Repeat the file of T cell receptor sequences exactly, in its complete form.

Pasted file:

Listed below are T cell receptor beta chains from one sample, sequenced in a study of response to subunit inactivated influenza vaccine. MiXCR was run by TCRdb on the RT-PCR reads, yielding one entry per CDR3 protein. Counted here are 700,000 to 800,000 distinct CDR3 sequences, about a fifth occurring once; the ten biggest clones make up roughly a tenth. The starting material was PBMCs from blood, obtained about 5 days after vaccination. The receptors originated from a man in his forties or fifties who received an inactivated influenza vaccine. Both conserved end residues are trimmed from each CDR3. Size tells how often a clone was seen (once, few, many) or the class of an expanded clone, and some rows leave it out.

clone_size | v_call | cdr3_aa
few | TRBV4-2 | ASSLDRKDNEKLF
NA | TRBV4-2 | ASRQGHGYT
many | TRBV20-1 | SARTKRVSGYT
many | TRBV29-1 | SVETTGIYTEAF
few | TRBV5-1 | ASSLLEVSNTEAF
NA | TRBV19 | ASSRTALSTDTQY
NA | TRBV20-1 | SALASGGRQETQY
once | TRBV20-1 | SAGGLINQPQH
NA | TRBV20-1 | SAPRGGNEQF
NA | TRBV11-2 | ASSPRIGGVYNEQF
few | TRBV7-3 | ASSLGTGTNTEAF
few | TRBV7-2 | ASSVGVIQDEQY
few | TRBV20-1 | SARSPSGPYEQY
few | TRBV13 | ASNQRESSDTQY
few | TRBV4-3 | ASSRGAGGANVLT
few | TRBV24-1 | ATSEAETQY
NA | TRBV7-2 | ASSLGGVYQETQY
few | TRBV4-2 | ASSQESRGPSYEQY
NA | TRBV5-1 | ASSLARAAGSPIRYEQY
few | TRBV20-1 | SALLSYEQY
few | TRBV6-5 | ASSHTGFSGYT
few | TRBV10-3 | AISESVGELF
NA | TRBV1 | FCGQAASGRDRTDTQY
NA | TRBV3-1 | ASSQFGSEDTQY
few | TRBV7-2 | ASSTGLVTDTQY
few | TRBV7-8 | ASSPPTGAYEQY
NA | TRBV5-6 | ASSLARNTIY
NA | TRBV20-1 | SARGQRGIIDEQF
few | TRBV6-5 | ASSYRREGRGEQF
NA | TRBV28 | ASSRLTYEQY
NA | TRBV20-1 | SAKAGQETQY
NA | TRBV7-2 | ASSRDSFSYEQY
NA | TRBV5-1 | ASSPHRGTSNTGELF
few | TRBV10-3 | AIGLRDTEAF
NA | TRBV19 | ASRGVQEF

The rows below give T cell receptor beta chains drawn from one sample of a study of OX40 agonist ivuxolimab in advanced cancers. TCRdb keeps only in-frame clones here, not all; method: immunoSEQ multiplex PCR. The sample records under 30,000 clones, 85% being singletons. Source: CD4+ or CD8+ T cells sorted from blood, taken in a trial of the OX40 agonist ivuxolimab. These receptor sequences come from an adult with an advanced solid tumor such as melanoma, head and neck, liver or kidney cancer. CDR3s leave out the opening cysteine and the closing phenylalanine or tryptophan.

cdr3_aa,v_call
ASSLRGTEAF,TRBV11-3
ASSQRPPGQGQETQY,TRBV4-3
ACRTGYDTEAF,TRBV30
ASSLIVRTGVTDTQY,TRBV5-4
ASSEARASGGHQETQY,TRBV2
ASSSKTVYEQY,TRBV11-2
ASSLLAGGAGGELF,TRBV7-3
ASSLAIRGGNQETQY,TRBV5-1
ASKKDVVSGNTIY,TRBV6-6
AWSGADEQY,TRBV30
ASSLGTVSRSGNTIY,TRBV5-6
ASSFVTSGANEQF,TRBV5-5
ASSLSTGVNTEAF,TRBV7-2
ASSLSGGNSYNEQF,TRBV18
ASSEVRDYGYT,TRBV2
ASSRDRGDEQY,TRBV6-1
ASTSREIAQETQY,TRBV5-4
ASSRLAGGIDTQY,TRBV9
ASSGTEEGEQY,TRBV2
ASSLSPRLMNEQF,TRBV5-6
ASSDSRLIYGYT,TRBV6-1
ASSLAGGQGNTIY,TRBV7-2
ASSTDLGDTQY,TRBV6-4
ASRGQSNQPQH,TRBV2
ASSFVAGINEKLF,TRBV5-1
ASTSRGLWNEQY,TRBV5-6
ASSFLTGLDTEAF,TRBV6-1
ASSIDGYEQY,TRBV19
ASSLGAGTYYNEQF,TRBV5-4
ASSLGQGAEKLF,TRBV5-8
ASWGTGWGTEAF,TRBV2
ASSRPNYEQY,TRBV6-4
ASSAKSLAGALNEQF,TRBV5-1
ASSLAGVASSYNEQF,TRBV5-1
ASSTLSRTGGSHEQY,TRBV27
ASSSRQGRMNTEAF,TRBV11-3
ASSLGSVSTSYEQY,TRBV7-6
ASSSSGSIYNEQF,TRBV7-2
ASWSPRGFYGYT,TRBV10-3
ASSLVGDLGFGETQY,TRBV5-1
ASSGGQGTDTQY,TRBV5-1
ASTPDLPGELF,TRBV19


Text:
Listed below are T cell receptor beta chains from one sample, sequenced in a study of response to subunit inactivated influenza vaccine. MiXCR was run by TCRdb on the RT-PCR reads, yielding one entry per CDR3 protein. Counted here are 700,000 to 800,000 distinct CDR3 sequences, about a fifth occurring once; the ten biggest clones make up roughly a tenth. The starting material was PBMCs from blood, obtained about 5 days after vaccination. The receptors originated from a man in his forties or fifties who received an inactivated influenza vaccine. Both conserved end residues are trimmed from each CDR3. Size tells how often a clone was seen (once, few, many) or the class of an expanded clone, and some rows leave it out.

clone_size | v_call | cdr3_aa
few | TRBV4-2 | ASSLDRKDNEKLF
NA | TRBV4-2 | ASRQGHGYT
many | TRBV20-1 | SARTKRVSGYT
many | TRBV29-1 | SVETTGIYTEAF
few | TRBV5-1 | ASSLLEVSNTEAF
NA | TRBV19 | ASSRTALSTDTQY
NA | TRBV20-1 | SALASGGRQETQY
once | TRBV20-1 | SAGGLINQPQH
NA | TRBV20-1 | SAPRGGNEQF
NA | TRBV11-2 | ASSPRIGGVYNEQF
few | TRBV7-3 | ASSLGTGTNTEAF
few | TRBV7-2 | ASSVGVIQDEQY
few | TRBV20-1 | SARSPSGPYEQY
few | TRBV13 | ASNQRESSDTQY
few | TRBV4-3 | ASSRGAGGANVLT
few | TRBV24-1 | ATSEAETQY
NA | TRBV7-2 | ASSLGGVYQETQY
few | TRBV4-2 | ASSQESRGPSYEQY
NA | TRBV5-1 | ASSLARAAGSPIRYEQY
few | TRBV20-1 | SALLSYEQY
few | TRBV6-5 | ASSHTGFSGYT
few | TRBV10-3 | AISESVGELF
NA | TRBV1 | FCGQAASGRDRTDTQY
NA | TRBV3-1 | ASSQFGSEDTQY
few | TRBV7-2 | ASSTGLVTDTQY
few | TRBV7-8 | ASSPPTGAYEQY
NA | TRBV5-6 | ASSLARNTIY
NA | TRBV20-1 | SARGQRGIIDEQF
few | TRBV6-5 | ASSYRREGRGEQF
NA | TRBV28 | ASSRLTYEQY
NA | TRBV20-1 | SAKAGQETQY
NA | TRBV7-2 | ASSRDSFSYEQY
NA | TRBV5-1 | ASSPHRGTSNTGELF
few | TRBV10-3 | AIGLRDTEAF
NA | TRBV19 | ASRGVQEF

The rows below give T cell receptor beta chains drawn from one sample of a study of OX40 agonist ivuxolimab in advanced cancers. TCRdb keeps only in-frame clones here, not all; method: immunoSEQ multiplex PCR. The sample records under 30,000 clones, 85% being singletons. Source: CD4+ or CD8+ T cells sorted from blood, taken in a trial of the OX40 agonist ivuxolimab. These receptor sequences come from an adult with an advanced solid tumor such as melanoma, head and neck, liver or kidney cancer. CDR3s leave out the opening cysteine and the closing phenylalanine or tryptophan.

cdr3_aa,v_call
ASSLRGTEAF,TRBV11-3
ASSQRPPGQGQETQY,TRBV4-3
ACRTGYDTEAF,TRBV30
ASSLIVRTGVTDTQY,TRBV5-4
ASSEARASGGHQETQY,TRBV2
ASSSKTVYEQY,TRBV11-2
ASSLLAGGAGGELF,TRBV7-3
ASSLAIRGGNQETQY,TRBV5-1
ASKKDVVSGNTIY,TRBV6-6
AWSGADEQY,TRBV30
ASSLGTVSRSGNTIY,TRBV5-6
ASSFVTSGANEQF,TRBV5-5
ASSLSTGVNTEAF,TRBV7-2
ASSLSGGNSYNEQF,TRBV18
ASSEVRDYGYT,TRBV2
ASSRDRGDEQY,TRBV6-1
ASTSREIAQETQY,TRBV5-4
ASSRLAGGIDTQY,TRBV9
ASSGTEEGEQY,TRBV2
ASSLSPRLMNEQF,TRBV5-6
ASSDSRLIYGYT,TRBV6-1
ASSLAGGQGNTIY,TRBV7-2
ASSTDLGDTQY,TRBV6-4
ASRGQSNQPQH,TRBV2
ASSFVAGINEKLF,TRBV5-1
ASTSRGLWNEQY,TRBV5-6
ASSFLTGLDTEAF,TRBV6-1
ASSIDGYEQY,TRBV19
ASSLGAGTYYNEQF,TRBV5-4
ASSLGQGAEKLF,TRBV5-8
ASWGTGWGTEAF,TRBV2
ASSRPNYEQY,TRBV6-4
ASSAKSLAGALNEQF,TRBV5-1
ASSLAGVASSYNEQF,TRBV5-1
ASSTLSRTGGSHEQY,TRBV27
ASSSRQGRMNTEAF,TRBV11-3
ASSLGSVSTSYEQY,TRBV7-6
ASSSSGSIYNEQF,TRBV7-2
ASWSPRGFYGYT,TRBV10-3
ASSLVGDLGFGETQY,TRBV5-1
ASSGGQGTDTQY,TRBV5-1
ASTPDLPGELF,TRBV19